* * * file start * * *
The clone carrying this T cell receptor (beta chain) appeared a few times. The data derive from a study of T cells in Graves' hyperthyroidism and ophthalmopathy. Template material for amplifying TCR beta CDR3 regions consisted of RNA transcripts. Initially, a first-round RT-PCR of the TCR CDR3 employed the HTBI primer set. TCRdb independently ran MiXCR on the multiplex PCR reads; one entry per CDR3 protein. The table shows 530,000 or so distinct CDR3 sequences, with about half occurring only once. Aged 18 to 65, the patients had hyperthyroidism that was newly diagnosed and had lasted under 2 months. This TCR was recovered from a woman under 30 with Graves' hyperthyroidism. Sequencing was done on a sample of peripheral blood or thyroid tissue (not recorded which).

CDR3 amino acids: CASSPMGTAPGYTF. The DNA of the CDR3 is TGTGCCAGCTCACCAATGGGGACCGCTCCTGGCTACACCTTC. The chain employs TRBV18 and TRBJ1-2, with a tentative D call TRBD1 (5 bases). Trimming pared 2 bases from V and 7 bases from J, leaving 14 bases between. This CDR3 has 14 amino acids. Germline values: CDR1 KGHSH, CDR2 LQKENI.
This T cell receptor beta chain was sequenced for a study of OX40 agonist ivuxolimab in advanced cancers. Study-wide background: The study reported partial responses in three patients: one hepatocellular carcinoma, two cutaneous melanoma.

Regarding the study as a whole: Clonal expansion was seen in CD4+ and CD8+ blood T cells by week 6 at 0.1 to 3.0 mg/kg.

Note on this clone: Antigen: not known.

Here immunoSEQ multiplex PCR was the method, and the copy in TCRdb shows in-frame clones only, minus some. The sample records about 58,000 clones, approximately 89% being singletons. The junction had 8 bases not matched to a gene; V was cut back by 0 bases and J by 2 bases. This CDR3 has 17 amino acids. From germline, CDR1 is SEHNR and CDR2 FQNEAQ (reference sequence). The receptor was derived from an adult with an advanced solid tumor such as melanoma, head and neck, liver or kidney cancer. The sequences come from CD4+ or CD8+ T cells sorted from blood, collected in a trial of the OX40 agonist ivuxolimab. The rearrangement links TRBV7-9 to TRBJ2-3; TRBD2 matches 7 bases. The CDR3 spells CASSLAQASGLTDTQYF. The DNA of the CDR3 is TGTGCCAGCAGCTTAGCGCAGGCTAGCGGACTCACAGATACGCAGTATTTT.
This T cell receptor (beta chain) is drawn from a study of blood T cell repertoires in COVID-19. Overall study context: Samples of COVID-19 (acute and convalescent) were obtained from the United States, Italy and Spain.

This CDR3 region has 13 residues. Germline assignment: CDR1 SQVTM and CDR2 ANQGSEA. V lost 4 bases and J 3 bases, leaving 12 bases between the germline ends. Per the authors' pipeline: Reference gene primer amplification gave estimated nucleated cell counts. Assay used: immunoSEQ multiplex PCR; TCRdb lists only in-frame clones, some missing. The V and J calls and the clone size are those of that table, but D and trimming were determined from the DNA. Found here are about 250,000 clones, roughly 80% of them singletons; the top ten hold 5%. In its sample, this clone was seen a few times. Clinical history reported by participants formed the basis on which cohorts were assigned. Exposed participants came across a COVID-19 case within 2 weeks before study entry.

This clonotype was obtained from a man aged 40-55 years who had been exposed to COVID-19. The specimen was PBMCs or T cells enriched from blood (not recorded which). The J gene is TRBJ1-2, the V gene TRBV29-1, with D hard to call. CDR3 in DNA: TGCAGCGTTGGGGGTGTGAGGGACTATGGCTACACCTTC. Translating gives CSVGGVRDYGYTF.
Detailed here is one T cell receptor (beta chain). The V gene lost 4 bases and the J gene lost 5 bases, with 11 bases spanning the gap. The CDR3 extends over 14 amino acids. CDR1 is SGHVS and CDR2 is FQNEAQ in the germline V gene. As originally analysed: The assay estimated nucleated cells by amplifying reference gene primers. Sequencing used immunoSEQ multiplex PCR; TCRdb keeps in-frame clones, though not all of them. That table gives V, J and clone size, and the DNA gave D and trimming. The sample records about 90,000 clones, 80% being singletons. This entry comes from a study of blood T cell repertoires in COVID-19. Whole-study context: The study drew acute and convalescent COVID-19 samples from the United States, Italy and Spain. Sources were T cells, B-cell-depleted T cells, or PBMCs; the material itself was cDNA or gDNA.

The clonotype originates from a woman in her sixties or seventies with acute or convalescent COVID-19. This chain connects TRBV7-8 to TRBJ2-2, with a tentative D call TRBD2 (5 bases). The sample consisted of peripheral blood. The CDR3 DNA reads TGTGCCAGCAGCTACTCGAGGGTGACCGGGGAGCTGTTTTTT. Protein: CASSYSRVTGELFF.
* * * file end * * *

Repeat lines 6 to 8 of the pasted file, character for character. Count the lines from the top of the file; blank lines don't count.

Here immunoSEQ multiplex PCR was the method, and the copy in TCRdb shows in-frame clones only, minus some. The sample records about 58,000 clones, approximately 89% being singletons. The junction had 8 bases not matched to a gene; V was cut back by 0 bases and J by 2 bases. This CDR3 has 17 amino acids. From germline, CDR1 is SEHNR and CDR2 FQNEAQ (reference sequence). The receptor was derived from an adult with an advanced solid tumor such as melanoma, head and neck, liver or kidney cancer. The sequences come from CD4+ or CD8+ T cells sorted from blood, collected in a trial of the OX40 agonist ivuxolimab. The rearrangement links TRBV7-9 to TRBJ2-3; TRBD2 matches 7 bases. The CDR3 spells CASSLAQASGLTDTQYF. The DNA of the CDR3 is TGTGCCAGCAGCTTAGCGCAGGCTAGCGGACTCACAGATACGCAGTATTTT.
This T cell receptor (beta chain) is drawn from a study of blood T cell repertoires in COVID-19. Overall study context: Samples of COVID-19 (acute and convalescent) were obtained from the United States, Italy and Spain.

This CDR3 region has 13 residues. Germline assignment: CDR1 SQVTM and CDR2 ANQGSEA. V lost 4 bases and J 3 bases, leaving 12 bases between the germline ends. Per the authors' pipeline: Reference gene primer amplification gave estimated nucleated cell counts. Assay used: immunoSEQ multiplex PCR; TCRdb lists only in-frame clones, some missing. The V and J calls and the clone size are those of that table, but D and trimming were determined from the DNA. Found here are about 250,000 clones, roughly 80% of them singletons; the top ten hold 5%. In its sample, this clone was seen a few times. Clinical history reported by participants formed the basis on which cohorts were assigned. Exposed participants came across a COVID-19 case within 2 weeks before study entry.